Bay Hundred Senior Center’s New Leader: Ann DeMart

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Ann DeMart wasn’t looking for a job. For the past few years, she had been freelancing while taking care of her mom, who had Alzheimer’s. Before that, in the corporate world, she specialized in healthcare marketing, writing, and program development both on the east and west coast. So, when a friend suggested she apply for the position of Manager of the Bay Hundred Senior Center, she thought why not?

Four days later, the job she hadn’t been looking for was hers’. “I hadn’t really expected to get a job, particularly one that I liked so much at this point in my life. But it was just the timing and kind of a combination of what I can do and what they were looking for,” says DeMart.

The Center, open on Mondays, Tuesdays, and Fridays, is located in the new Perkins Family YMCA in St. Michaels. It offers active seniors, age 60 and over, opportunities for socializing, learning, exercising, recreation, and community engagement. Giving seniors in the community more choices is high on the list of priorities for DeMart. “We’ve got a really diverse group of seniors in the Bay Hundred area. You know, we’ve got people who are born here, and watermen, and farmers, and we have retiring CEOs.” Her goal, she says, is to bring this diverse group together through programs ranging from basketball games to needlework and everything in between. The Center also serves lunches at noon on the days they are open, giving seniors another opportunity to interact with others.

DeMart did emphasize that they’re not taking away from the programs already locally established. Instead, their mission is to emulate the successful Brookletts Senior Center in Easton while enhancing the benefits and services currently offered through the community center and church groups in the Bay Hundred area.

It is the unique differences, however, that make the Senior Center a paradigm to the community, town, and possibly even the state. It started when two organizations joined forces to open one building instead of competing for funding dollars. The collaboration of Upper Shore Aging and the YMCA of the Chesapeake was innovative but took on a new character when the facility was built behind the St Michaels Middle High and Elementary Schools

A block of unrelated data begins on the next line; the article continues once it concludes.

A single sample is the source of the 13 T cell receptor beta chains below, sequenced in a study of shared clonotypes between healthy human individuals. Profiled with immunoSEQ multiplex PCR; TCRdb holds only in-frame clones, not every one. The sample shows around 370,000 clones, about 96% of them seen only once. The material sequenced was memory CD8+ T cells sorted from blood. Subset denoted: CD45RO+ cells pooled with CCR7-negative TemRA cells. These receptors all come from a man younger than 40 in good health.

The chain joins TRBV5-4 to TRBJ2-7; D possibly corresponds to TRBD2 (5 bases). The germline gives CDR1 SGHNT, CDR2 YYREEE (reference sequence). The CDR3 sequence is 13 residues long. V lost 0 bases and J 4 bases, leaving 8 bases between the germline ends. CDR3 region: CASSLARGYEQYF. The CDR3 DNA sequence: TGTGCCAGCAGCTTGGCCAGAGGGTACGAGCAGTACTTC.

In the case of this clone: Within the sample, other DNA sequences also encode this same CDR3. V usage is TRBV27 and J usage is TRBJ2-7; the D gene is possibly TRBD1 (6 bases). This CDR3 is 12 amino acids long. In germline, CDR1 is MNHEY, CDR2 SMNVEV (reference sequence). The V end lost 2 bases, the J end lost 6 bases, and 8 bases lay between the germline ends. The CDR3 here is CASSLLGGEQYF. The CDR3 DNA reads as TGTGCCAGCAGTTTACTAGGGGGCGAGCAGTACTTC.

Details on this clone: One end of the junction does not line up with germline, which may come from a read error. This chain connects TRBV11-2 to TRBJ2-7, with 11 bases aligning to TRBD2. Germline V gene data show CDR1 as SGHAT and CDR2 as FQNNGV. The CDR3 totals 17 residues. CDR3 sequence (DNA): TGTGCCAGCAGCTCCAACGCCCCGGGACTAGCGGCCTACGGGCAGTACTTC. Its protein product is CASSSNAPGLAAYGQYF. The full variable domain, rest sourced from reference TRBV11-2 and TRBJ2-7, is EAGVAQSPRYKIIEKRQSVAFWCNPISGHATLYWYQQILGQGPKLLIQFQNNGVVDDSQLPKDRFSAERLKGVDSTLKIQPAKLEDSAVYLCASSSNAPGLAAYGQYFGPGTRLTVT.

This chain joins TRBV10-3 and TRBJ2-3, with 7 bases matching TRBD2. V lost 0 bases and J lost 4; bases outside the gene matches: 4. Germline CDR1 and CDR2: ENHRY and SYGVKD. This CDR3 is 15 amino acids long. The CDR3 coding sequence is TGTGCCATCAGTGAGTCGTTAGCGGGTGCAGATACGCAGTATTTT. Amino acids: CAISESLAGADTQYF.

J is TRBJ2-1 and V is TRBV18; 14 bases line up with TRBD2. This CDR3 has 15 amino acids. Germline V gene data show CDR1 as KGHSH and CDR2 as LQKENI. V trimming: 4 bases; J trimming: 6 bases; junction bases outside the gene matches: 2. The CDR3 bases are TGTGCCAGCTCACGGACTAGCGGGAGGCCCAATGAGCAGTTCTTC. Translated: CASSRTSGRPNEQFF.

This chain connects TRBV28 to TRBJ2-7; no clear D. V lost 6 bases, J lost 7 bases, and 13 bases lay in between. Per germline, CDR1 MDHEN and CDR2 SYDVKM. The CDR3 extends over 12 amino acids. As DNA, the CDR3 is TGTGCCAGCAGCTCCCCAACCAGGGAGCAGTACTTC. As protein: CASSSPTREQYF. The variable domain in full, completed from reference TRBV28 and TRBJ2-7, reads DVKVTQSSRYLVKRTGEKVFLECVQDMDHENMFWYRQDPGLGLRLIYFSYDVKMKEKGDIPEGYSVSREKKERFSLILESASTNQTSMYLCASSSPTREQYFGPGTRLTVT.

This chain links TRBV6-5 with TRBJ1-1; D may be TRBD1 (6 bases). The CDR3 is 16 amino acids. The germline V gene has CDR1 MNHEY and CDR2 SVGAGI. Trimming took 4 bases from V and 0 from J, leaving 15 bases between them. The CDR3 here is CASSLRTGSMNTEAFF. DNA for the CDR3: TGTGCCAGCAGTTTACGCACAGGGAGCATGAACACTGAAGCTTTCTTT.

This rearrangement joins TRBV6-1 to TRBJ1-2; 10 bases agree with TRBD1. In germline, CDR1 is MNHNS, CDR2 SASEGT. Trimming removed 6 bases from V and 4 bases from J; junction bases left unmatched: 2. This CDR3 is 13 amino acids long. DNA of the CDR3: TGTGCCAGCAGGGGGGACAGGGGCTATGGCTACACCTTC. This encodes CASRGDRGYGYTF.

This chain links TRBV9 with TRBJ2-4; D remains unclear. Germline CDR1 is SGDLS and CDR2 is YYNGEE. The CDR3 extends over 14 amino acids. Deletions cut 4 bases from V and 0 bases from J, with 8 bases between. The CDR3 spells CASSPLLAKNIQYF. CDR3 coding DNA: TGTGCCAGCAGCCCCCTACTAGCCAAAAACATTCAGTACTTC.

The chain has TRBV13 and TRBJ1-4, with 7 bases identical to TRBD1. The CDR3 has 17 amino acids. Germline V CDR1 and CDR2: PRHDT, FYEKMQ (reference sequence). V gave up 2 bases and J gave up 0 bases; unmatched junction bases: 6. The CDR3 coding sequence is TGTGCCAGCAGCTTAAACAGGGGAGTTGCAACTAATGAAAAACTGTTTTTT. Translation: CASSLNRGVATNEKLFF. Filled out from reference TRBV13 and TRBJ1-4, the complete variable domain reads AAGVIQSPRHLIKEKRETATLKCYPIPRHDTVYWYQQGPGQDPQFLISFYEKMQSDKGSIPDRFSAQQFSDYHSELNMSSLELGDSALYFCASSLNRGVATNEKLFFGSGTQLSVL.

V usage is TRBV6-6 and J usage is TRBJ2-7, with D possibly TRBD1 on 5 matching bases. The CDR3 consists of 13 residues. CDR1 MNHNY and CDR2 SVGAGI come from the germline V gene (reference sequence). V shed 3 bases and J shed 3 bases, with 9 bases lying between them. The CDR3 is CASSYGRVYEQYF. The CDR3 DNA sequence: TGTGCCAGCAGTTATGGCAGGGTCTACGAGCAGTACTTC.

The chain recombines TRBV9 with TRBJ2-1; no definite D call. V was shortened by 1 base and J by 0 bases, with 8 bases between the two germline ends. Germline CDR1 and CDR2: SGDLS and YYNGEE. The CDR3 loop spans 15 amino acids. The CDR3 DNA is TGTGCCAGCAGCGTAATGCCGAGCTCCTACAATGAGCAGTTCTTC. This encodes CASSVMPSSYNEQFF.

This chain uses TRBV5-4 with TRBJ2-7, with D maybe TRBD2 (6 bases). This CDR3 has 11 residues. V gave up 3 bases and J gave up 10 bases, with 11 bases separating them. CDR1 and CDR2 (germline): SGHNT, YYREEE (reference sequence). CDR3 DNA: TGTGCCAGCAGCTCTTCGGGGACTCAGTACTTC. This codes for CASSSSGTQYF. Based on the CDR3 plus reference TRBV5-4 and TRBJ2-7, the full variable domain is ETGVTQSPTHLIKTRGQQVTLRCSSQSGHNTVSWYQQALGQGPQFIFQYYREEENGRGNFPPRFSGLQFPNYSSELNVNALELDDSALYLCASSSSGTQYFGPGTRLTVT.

Since they opened in early June 2019, the Y and the Senior Center have been working with the school system to arrange for projects that involve the students. This alliance is the first example of a multi-generational program in the state of Maryland, and a model for future programs.

“Starting in the fall we’re going to have interns who will come in and work with the seniors,” says DeMart. “One student has already offered to teach Spanish.” The school will also be able to reap the benefits of the partnership. “Take their theater performances: we can go on and watch the shows or dress rehearsals. We can help their history projects and science projects. Seniors can give them oral histories of their lives. I love that this is intergenerational, which I think benefits everybody.”

Undeniably, the school is a great asset, but another advantage of the alliance is that the ultra-modern and spacious Y facility has plenty of equipment and room for classes and programs. Already, the Center has attracted talented members of the community who volunteer to teach activity and courses in art and dancing. Then there are the musicians who come to entertain, drawing large and appreciative crowds.

Some of the volunteer interest from the community is thanks to DeMart herself. She’s a member of the Art League, on the Talbot County Arts Council, on the board and marketing chair of the Chesapeake Forum (formerly Academy for Lifelong Learning at the Chesapeake Bay Maritime Museum). The welcome news that some Chesapeake Forum courses will be held at the Y is one DeMart helped to make happen. “There are a lot of people who aren’t able to exercise, she says, “but they’re still exercising their minds. I saw classes attended by people in their nineties, and they were sharp as can be. Intellectual curiosity doesn’t have to die.”

For now, DeMart’s emphasis is on growing the number of seniors enrolling in the Center. Membership is free to eligible individuals, and membership to the YMCA is not required to participate in the Bay Hundred Senior Center programs and activities. Members’ spouses who are under the age of 60 are also eligible. Since opening, over 200 people have already signed up, which seems to be an indication that the community is excited about all that the Center is offering.

Ann DeMart wasn’t looking for a job, but sometimes what you’re looking for comes when you’re not looking at all.

Val Cavalheri is a recent transplant to the Eastern Shore, having lived in Northern Virginia for the past 20 years. She’s been a writer, editor and professional photographer for various publications, including the Washington Post.

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